Poetry Explorer- Classic Contemporary Poetry, THE POETIC MEDIUM, by GEORGE SANTAYANA

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Classic and Contemporary Poetry

THE POETIC MEDIUM, by                 Poet Analysis     Poet's Biography
First Line: In chelsea dwells a sibyl known to fame
Last Line: But it makes sense. Long, masters, may you live.
Subject(s): Sibyls

In Chelsea dwells a Sibyl known to fame
Called Mrs. Fakir -- necromantic name!
Past, present, future, open to her view
She (for ten dollars) will reveal to you.
I for less sums -- the discount to the trade --
Quaff at her fount and seek her undismayed.
I found the priestess in her wonted lair
Up three steep flights of narrow dirty stair.
Chill was the darkened chamber. A thick fume
Of kerosene lent odour to the gloom.
Clothed in black weeds, pale, with delirious hair,
Rocked Mrs. Fakir in her rocking-chair.
I told my errand; with some hushed complaint
About the fee, she fell into a faint,
Thrice rolled her eyes, thrice snorted through her nose,
Thrice wrung her hands, and wriggled thrice her toes,
Then spoke. (I versify: she uttered vulgar prose.)
"You want some verse: not every poet's soul
Whose aid you crave is still in my control.
Whom would you summon? You must ask the boon
Of some frail wight that floats below the moon.
The spirits that have risen to the stars
Reck not the echoes of our earthly jars.
Their troubles past, they have forgotten ours,
And move unmoved by even magic powers.
Only weak souls entangled in the mesh
Of passion, dying, still are bond to flesh,
And hover o'er the battle-field of life
To smell their kindred blood and pine for strife.
Such I may summon, for they have no choice
Who crave to live again and find a voice."
"'T is well," I answered. "If the gods so please,
We will not call on Aristophanes,
Horace shall slumber, Juvenal be dumb.
They rest in peace. But haply Swift will come."
"Not Swift," she said, "not Swift. I cannot tell
Whether he flew to heaven or to hell,
But he is gone far from this mild, low-born,
And canting age, incapable of scorn."
"Well, summon Byron, then," I said and sighed.
"Byron is also safe," the witch replied.
"The first sin punished and the first forgiven
Is love's, the slip of climbers into heaven.
The petted passion and the shallow dream
He purged at last; the heart survived supreme."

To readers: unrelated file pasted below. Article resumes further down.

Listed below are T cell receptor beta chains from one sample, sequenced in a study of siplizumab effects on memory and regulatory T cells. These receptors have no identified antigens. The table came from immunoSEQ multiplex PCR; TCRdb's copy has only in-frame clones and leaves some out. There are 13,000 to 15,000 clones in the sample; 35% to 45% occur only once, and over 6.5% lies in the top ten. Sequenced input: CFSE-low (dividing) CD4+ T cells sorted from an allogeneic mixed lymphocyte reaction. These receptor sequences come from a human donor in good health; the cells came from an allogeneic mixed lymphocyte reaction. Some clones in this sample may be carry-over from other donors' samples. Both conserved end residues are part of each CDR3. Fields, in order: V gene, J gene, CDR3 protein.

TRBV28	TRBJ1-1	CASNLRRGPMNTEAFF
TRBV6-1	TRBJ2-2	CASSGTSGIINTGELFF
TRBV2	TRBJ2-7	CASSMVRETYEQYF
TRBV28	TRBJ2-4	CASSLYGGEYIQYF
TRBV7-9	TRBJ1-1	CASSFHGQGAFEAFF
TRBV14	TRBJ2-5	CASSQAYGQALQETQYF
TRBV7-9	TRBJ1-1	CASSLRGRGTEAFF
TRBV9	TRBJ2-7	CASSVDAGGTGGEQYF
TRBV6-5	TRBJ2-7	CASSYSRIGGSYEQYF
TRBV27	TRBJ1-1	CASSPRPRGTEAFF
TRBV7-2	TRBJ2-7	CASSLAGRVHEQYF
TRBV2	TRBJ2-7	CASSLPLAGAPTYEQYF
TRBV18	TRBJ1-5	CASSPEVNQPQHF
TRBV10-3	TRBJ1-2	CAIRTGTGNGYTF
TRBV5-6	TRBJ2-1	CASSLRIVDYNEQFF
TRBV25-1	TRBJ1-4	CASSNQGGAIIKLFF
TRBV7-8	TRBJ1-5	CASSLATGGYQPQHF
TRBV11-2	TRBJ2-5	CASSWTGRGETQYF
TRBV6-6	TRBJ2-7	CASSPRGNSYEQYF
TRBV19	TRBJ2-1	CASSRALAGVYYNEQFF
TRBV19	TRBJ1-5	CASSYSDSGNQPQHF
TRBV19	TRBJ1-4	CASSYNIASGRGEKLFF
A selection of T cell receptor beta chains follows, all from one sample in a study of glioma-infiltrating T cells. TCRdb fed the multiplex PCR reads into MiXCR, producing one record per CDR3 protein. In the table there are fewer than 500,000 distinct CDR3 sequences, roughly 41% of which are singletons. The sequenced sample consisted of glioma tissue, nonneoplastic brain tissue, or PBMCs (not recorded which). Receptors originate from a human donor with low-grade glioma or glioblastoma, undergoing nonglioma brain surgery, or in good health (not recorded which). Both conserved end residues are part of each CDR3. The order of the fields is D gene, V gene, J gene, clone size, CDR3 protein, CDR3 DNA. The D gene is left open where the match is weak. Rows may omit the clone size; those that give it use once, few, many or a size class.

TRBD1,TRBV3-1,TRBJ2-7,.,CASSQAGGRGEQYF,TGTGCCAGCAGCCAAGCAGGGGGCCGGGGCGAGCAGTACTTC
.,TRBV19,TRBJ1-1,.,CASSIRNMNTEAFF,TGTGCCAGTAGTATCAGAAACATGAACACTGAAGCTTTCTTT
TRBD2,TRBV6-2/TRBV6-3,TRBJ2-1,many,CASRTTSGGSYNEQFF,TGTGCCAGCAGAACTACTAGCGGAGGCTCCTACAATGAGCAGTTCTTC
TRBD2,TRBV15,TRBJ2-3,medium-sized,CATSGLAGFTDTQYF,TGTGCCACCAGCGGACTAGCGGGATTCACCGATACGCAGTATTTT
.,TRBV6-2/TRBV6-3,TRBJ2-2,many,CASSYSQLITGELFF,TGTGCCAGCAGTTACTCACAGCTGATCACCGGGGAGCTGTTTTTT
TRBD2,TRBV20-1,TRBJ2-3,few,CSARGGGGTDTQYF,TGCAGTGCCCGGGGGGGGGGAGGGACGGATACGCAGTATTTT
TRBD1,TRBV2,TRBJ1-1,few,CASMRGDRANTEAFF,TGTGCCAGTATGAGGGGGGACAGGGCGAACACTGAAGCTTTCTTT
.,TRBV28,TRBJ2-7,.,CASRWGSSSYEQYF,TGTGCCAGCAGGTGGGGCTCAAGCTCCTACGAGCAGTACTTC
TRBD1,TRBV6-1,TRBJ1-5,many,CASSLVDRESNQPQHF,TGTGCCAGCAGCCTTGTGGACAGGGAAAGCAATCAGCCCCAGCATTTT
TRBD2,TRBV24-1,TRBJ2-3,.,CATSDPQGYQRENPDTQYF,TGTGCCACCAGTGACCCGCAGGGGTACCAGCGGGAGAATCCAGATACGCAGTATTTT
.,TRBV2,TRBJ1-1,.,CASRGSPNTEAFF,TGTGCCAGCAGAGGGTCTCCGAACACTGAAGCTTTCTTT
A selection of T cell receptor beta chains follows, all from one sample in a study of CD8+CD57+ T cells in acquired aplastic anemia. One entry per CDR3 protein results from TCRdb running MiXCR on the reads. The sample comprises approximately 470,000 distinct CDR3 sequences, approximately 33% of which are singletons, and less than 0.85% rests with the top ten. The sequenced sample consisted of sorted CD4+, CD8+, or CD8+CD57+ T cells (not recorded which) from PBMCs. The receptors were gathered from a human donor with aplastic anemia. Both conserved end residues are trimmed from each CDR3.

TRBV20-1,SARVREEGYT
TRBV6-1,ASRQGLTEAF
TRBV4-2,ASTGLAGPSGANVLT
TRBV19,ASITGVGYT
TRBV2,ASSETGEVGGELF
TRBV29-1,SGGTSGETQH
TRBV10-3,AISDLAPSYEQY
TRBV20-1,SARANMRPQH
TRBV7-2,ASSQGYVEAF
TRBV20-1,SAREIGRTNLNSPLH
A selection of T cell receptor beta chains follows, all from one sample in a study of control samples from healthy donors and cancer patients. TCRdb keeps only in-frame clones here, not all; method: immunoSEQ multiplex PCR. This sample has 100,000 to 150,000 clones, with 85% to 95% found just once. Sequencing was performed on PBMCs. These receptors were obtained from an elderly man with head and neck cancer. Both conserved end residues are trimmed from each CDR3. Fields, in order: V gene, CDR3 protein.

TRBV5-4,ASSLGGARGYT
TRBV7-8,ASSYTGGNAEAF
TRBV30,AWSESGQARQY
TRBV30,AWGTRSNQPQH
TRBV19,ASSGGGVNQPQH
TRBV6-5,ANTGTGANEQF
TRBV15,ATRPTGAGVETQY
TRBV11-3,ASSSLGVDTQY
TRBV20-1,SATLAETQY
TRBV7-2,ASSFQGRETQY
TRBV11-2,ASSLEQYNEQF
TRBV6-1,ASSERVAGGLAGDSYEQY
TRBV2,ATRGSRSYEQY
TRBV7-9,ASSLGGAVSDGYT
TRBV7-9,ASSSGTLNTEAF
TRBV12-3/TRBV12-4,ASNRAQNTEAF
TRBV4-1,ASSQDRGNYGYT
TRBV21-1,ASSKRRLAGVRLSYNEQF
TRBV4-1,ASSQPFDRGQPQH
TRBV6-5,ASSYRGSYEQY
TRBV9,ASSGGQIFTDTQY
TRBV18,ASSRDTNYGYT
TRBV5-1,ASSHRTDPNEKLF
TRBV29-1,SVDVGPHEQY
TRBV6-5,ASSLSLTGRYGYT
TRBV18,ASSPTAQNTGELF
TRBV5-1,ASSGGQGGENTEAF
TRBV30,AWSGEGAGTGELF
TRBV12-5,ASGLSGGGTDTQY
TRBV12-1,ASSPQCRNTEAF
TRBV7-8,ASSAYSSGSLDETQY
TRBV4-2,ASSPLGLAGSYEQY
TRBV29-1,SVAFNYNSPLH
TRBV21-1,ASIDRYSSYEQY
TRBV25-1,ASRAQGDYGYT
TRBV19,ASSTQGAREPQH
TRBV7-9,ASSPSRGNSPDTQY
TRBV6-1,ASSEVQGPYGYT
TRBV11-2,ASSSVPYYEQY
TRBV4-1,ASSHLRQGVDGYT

"Byron gone too," thought I, "what wit remains?
All younger sprites have water in their veins.
But, ah! might not the living help me out?
Don't phantoms of the living flit about?"
"They do, they do," quoth Chelsea's Pythoness.
"Here in my telepathic cave's recess
All that they say or think or wish or feel
I read aloud, but most what they conceal.
Whom would you plagiarise? You're silent? Why,
Have you forgot the age's galaxy -- "
I trembled as she named them one by one,
From Willy Frilly down to Spider Spun.
"Spare me," I cried. "Shall some prolific bard
Reel off bright lyrics at a cent a yard,
All about April rain, December snow,
The brook, the sunset, and the squawking crow?
Shall little Swinburnes turn a verse with ease
And sing the flaccid pleasures of disease?
Shall mimics, drunk with each Castalian rill,
Be any poet but themselves at will,
Luscious when Keats, when Spenser quaint and dull,
When Browning turgid, and Noodles null?
Shall weaklings, in thick verse and tortured prose,
Strike affectation's quintessential pose,
Sniffing the odours of a perfumed brain
Where melts a Wordsworth plus a Paul Verlaine?
When, with no art, were precious fabrics wrought,
When metaphysics with no mastering thought?
No, Mrs. Fakir, none of this small fry.
Catch me some ghost of sense, or else good-bye.
Not at my bidding shall this choir prolong
The cloying drivel of unmeaning song,
Enrich the echo, maul the note and tease,
Miauling nothing in a hundred keys.
Better Pope's squirrel eye and polished sneer
Than idiot mouthings, false without veneer.
Better Boileau's 'monotony in wire,'
Dressing good wit in periwigged attire;
For in a garden's alleys or a wood
Hung all in green, monotony is good,
And a frail stem may need a bit of wire
To keep the rose from trailing in the mire.
Never will they dig deep or build for time
Who of unreason weave a maze of rhyme,
Worship a weakness, nurse a whim, and bind
Wreaths about temples tenantless of mind,
Forsake the path the seeing Muses trod,
And shatter Nature to discover God.
He only climbs the skies and proudly sings
Whose heart, attentive, feels the pulse of things,
Masters the fact, and hails the changeless goal
That beckons, purges, and fulfils the soul."
I ceased: no ghost was willing to befriend,
And all the living useless to my end.
Meantime the hag awoke with vacant stare,
And passed her bony fingers through her hair.
I left her den and hastened back to town,
Writing the while my sad experience down.
This you have heard. 'T is little that I give,
But it makes sense. Long, masters, may you live.

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